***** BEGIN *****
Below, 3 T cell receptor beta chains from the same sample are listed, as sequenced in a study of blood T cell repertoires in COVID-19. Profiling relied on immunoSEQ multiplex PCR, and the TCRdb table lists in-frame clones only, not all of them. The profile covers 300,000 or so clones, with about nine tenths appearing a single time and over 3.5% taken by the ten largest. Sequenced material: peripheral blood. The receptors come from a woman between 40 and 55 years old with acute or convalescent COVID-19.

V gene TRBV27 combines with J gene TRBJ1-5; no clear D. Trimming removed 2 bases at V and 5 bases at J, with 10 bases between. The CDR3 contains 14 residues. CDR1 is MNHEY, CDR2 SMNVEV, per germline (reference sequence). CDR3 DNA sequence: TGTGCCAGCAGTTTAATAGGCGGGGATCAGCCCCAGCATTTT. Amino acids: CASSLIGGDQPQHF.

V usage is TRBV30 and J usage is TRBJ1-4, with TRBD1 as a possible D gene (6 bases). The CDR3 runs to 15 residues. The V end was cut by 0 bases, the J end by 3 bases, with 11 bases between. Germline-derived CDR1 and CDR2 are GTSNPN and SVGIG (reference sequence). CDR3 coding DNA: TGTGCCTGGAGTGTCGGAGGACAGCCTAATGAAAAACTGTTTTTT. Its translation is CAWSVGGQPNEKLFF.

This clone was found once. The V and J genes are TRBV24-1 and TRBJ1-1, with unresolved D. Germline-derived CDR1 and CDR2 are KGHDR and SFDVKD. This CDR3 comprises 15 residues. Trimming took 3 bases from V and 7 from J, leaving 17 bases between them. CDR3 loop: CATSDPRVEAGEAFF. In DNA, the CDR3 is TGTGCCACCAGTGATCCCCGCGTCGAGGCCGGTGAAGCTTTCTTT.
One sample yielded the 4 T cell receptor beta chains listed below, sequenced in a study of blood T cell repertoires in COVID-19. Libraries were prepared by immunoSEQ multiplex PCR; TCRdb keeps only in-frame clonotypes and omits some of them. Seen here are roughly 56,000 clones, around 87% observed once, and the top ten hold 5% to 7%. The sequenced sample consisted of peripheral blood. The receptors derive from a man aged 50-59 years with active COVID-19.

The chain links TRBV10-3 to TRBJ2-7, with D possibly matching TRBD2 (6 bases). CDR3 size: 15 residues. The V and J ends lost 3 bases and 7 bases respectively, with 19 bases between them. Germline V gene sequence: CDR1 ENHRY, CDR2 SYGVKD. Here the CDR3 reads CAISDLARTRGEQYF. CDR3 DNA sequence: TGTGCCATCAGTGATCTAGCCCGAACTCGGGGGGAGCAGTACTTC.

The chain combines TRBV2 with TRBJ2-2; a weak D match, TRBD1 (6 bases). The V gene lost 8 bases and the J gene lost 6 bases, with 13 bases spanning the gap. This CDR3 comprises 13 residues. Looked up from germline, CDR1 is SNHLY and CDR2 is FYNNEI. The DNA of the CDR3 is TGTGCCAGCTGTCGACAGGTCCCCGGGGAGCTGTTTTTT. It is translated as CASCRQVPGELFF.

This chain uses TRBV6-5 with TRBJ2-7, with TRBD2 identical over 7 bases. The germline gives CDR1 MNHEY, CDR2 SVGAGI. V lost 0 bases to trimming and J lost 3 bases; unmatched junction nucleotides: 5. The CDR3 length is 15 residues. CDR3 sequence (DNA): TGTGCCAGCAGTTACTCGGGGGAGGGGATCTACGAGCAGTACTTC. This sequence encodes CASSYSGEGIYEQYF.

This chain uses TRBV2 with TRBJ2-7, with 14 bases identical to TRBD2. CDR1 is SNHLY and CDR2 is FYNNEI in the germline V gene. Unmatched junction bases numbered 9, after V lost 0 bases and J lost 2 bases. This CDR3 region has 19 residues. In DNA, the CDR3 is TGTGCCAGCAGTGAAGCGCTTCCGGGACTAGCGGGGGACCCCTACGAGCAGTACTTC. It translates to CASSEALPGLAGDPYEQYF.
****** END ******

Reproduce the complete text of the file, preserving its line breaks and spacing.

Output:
Below, 3 T cell receptor beta chains from the same sample are listed, as sequenced in a study of blood T cell repertoires in COVID-19. Profiling relied on immunoSEQ multiplex PCR, and the TCRdb table lists in-frame clones only, not all of them. The profile covers 300,000 or so clones, with about nine tenths appearing a single time and over 3.5% taken by the ten largest. Sequenced material: peripheral blood. The receptors come from a woman between 40 and 55 years old with acute or convalescent COVID-19.

V gene TRBV27 combines with J gene TRBJ1-5; no clear D. Trimming removed 2 bases at V and 5 bases at J, with 10 bases between. The CDR3 contains 14 residues. CDR1 is MNHEY, CDR2 SMNVEV, per germline (reference sequence). CDR3 DNA sequence: TGTGCCAGCAGTTTAATAGGCGGGGATCAGCCCCAGCATTTT. Amino acids: CASSLIGGDQPQHF.

V usage is TRBV30 and J usage is TRBJ1-4, with TRBD1 as a possible D gene (6 bases). The CDR3 runs to 15 residues. The V end was cut by 0 bases, the J end by 3 bases, with 11 bases between. Germline-derived CDR1 and CDR2 are GTSNPN and SVGIG (reference sequence). CDR3 coding DNA: TGTGCCTGGAGTGTCGGAGGACAGCCTAATGAAAAACTGTTTTTT. Its translation is CAWSVGGQPNEKLFF.

This clone was found once. The V and J genes are TRBV24-1 and TRBJ1-1, with unresolved D. Germline-derived CDR1 and CDR2 are KGHDR and SFDVKD. This CDR3 comprises 15 residues. Trimming took 3 bases from V and 7 from J, leaving 17 bases between them. CDR3 loop: CATSDPRVEAGEAFF. In DNA, the CDR3 is TGTGCCACCAGTGATCCCCGCGTCGAGGCCGGTGAAGCTTTCTTT.
One sample yielded the 4 T cell receptor beta chains listed below, sequenced in a study of blood T cell repertoires in COVID-19. Libraries were prepared by immunoSEQ multiplex PCR; TCRdb keeps only in-frame clonotypes and omits some of them. Seen here are roughly 56,000 clones, around 87% observed once, and the top ten hold 5% to 7%. The sequenced sample consisted of peripheral blood. The receptors derive from a man aged 50-59 years with active COVID-19.

The chain links TRBV10-3 to TRBJ2-7, with D possibly matching TRBD2 (6 bases). CDR3 size: 15 residues. The V and J ends lost 3 bases and 7 bases respectively, with 19 bases between them. Germline V gene sequence: CDR1 ENHRY, CDR2 SYGVKD. Here the CDR3 reads CAISDLARTRGEQYF. CDR3 DNA sequence: TGTGCCATCAGTGATCTAGCCCGAACTCGGGGGGAGCAGTACTTC.

The chain combines TRBV2 with TRBJ2-2; a weak D match, TRBD1 (6 bases). The V gene lost 8 bases and the J gene lost 6 bases, with 13 bases spanning the gap. This CDR3 comprises 13 residues. Looked up from germline, CDR1 is SNHLY and CDR2 is FYNNEI. The DNA of the CDR3 is TGTGCCAGCTGTCGACAGGTCCCCGGGGAGCTGTTTTTT. It is translated as CASCRQVPGELFF.

This chain uses TRBV6-5 with TRBJ2-7, with TRBD2 identical over 7 bases. The germline gives CDR1 MNHEY, CDR2 SVGAGI. V lost 0 bases to trimming and J lost 3 bases; unmatched junction nucleotides: 5. The CDR3 length is 15 residues. CDR3 sequence (DNA): TGTGCCAGCAGTTACTCGGGGGAGGGGATCTACGAGCAGTACTTC. This sequence encodes CASSYSGEGIYEQYF.

This chain uses TRBV2 with TRBJ2-7, with 14 bases identical to TRBD2. CDR1 is SNHLY and CDR2 is FYNNEI in the germline V gene. Unmatched junction bases numbered 9, after V lost 0 bases and J lost 2 bases. This CDR3 region has 19 residues. In DNA, the CDR3 is TGTGCCAGCAGTGAAGCGCTTCCGGGACTAGCGGGGGACCCCTACGAGCAGTACTTC. It translates to CASSEALPGLAGDPYEQYF.